Poor Conversion?

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PatsFan1985

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Hello everyone. I have been brewing for about a year, and this summer I decided to start doing all grain brews. My issue is that I haven't had one turn out correctly until now (it was a city water problem). However, my OG is only 1033 which is extremely low. I used 5 pounds each of Munich and Vienna malts, and a pound of 60L crystal. I'm making a bock, and I was hoping to get up into the 1050's at the least.

I use a picnic cooler for the mash. I usually use a step mashing method I found on a website. I use 120F-130F degree strike water, then add the grains. About an hour later I add boiling water to bring the temperature up to 150's. I then let it sit there for about 2 hours. Then I drain the contents into the brew kettle, and use fresh boiling sparge water. I let this sit for about 20 minutes then collect it and vourof (spelling?) that a few times to be certain I got as much sugar as possible.

Can anyone tell me where I'm going wrong? I've read Vienna and Munich are both acceptable base malts, is this not true? Am I heating the grains too much and deactivating the enzymes to break down the starches? Please someone let me know, I need to have a beer finished for a competition in December and I can't even get a decent gravity!

Thanks!
Brendan
 

Mainebrew

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Woops, My opinion only, I think your initial temps are to low. I do not think you need to let your mash sit for 2 hrs. Conversion can happen in as little as 30 min at the right temp. I would shoot for a temp of 152 f - 154 f for a hour . Try a 1 gallon batch as a experiment. Again MY opinion only.
 
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Yea, your mash schedule is just weird. You don't need a protein rest at ~120 with those grains. Mash in at ~152-4, hold that temp for an hour, and sparge. you need to simplify your process a lot.
 

The Pol

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Yeah, that is the strangest mash that I have ever seen. That is likely playing a role in the issue.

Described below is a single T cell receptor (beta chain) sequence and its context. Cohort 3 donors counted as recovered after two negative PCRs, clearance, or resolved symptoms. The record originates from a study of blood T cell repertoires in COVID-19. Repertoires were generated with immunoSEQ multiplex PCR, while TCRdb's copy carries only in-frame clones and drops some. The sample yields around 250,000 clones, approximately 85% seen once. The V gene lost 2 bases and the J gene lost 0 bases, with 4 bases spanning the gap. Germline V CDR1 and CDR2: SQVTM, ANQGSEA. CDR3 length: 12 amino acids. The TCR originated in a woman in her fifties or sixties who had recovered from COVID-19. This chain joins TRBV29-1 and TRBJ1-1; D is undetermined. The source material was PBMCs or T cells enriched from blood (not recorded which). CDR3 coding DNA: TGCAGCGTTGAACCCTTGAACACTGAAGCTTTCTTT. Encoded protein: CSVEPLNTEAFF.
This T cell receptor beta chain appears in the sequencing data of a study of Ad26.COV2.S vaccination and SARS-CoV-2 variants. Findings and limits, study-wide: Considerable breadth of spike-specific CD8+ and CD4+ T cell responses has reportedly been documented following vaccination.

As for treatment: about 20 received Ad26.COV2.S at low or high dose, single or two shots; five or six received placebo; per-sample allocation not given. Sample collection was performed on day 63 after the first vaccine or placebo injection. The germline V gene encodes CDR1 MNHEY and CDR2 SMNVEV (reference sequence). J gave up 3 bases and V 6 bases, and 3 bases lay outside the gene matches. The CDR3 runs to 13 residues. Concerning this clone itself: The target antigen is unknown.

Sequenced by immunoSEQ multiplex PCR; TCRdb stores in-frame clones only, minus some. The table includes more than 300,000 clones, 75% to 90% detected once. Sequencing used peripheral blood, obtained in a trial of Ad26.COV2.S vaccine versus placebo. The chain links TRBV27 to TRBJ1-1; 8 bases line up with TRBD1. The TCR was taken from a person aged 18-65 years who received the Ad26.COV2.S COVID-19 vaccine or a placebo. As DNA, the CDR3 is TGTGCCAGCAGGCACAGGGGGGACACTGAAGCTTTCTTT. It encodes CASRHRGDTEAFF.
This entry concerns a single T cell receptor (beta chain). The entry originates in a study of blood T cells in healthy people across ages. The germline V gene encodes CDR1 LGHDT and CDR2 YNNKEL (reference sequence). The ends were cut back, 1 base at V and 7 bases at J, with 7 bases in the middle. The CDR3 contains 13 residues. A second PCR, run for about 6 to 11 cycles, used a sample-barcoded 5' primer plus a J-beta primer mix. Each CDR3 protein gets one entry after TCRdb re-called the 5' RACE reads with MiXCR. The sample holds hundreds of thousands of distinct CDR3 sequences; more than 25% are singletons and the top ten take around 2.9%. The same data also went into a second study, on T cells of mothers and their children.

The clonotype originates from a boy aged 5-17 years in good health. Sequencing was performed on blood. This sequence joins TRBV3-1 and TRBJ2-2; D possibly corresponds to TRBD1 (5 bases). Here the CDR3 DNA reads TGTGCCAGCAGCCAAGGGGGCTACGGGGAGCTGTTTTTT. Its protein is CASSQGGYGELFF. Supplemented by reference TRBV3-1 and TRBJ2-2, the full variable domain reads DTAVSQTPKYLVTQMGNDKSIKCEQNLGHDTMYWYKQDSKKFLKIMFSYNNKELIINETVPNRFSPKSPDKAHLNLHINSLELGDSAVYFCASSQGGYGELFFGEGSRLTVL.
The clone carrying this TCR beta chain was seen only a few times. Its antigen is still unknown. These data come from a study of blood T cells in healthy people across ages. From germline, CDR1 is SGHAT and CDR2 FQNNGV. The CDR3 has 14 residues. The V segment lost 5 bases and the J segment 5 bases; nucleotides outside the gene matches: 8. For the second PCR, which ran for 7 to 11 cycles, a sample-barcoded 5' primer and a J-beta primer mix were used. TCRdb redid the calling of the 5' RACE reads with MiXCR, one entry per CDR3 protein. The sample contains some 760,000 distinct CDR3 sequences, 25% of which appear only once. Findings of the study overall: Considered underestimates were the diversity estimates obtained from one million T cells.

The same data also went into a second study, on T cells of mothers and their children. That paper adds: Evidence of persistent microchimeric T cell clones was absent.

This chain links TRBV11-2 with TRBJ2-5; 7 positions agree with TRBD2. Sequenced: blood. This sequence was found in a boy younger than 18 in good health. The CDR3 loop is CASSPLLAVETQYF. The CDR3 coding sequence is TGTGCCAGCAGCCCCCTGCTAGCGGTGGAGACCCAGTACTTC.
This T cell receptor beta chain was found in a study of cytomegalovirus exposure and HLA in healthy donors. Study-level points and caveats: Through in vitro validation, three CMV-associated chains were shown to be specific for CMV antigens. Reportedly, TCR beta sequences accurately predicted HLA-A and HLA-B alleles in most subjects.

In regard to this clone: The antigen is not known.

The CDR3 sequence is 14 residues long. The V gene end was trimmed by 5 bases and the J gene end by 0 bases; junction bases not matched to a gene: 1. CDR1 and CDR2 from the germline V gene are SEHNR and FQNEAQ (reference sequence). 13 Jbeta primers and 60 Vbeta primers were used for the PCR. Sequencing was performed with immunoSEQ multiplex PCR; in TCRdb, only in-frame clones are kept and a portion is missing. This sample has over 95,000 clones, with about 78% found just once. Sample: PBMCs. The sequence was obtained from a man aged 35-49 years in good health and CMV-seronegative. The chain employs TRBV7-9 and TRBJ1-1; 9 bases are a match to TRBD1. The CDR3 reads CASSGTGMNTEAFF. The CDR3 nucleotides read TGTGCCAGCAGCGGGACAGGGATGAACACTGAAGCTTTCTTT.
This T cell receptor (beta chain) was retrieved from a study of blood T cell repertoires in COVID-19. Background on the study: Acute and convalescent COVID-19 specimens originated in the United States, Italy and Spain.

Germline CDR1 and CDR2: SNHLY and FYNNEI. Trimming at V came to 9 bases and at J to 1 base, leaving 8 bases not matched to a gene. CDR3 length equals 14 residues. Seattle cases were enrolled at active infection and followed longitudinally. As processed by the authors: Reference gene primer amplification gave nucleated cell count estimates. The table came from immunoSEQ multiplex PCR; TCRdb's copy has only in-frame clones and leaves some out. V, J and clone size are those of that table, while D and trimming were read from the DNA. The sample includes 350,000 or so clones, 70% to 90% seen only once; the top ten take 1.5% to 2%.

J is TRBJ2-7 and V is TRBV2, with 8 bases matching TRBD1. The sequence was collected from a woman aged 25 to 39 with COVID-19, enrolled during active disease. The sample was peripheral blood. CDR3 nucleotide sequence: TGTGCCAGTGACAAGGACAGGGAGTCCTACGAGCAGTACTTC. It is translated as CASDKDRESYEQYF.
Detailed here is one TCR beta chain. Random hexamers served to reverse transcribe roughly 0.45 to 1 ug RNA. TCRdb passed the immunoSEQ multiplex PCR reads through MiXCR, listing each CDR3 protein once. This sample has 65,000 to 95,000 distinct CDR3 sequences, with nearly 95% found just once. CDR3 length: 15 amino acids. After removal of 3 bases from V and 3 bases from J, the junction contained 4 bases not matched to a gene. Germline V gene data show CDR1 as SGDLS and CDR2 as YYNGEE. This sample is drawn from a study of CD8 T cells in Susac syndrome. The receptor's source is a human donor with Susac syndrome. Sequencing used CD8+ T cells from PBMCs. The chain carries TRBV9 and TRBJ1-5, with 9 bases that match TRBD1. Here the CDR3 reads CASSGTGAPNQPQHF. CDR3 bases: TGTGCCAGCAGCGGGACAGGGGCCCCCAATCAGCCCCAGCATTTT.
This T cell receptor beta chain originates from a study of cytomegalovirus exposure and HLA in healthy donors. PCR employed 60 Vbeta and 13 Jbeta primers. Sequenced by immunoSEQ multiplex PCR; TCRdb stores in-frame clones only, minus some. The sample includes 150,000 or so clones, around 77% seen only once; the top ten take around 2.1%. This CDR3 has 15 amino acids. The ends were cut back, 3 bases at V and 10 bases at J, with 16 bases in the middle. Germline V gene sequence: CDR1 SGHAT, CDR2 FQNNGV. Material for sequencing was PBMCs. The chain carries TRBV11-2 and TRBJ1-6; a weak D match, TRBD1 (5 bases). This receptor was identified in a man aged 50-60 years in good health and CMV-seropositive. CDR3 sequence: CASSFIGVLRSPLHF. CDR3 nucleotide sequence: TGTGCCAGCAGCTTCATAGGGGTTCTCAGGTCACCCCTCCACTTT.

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PatsFan1985

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Yeah, that is the strangest mash that I have ever seen. That is likely playing a role in the issue.
In what way is it odd? I got it from a recipe online, which doesn't mean it's necessarily good. Should I be using some 2-row in place of the other malts?
 
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In what way is it odd? I got it from a recipe online, which doesn't mean it's necessarily good. Should I be using some 2-row in place of the other malts?
The mash is odd because there is NO reason you should be mashing for so long. the protein rest at ~122 should be approximately 20 minutes, and that is only if you need one (i.e. with a heavy wheat bill). The main mash should be done within an hour. mash out is 10 minutes (again, if you need/want to use one). Sparging varies (batch or fly) but should take no more than another hour with a long fly sparge.
 

The Pol

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The mash is odd because there is NO reason you should be mashing for so long. the protein rest at ~122 should be approximately 20 minutes, and that is only if you need one (i.e. with a heavy wheat bill). The main mash should be done within an hour. mash out is 10 minutes (again, if you need/want to use one). Sparging varies (batch or fly) but should take no more than another hour with a long fly sparge.
Exactly what HE said....

Not the ingredients, but the process is very odd.

Typically people dont step mash anymore with todays highly modified malts. Generally you are looking at mashing in at 154F to rest for 60 minutes, you CAN mash-out though it isnt necessary... that should take 10 minutes, sparge (batch sparging should take 15 minutes, fly sparge about 40 minutes) and boil for an hour.

That is the "typical" mash procedure.
 

WVbrewer

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While it won't affect efficiency, I wouldn't sparge with boiling water. Your likely to get some off flavors from your grains at such high temps. Try 170-180 ....Just a thought.....
 
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PatsFan1985

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Thanks for your help everyone. I'll stop messing around with stepping and just shoot for 152-154. And I'll be careful of the sparge temp too so I don't get those off flavors.
:mug:
 
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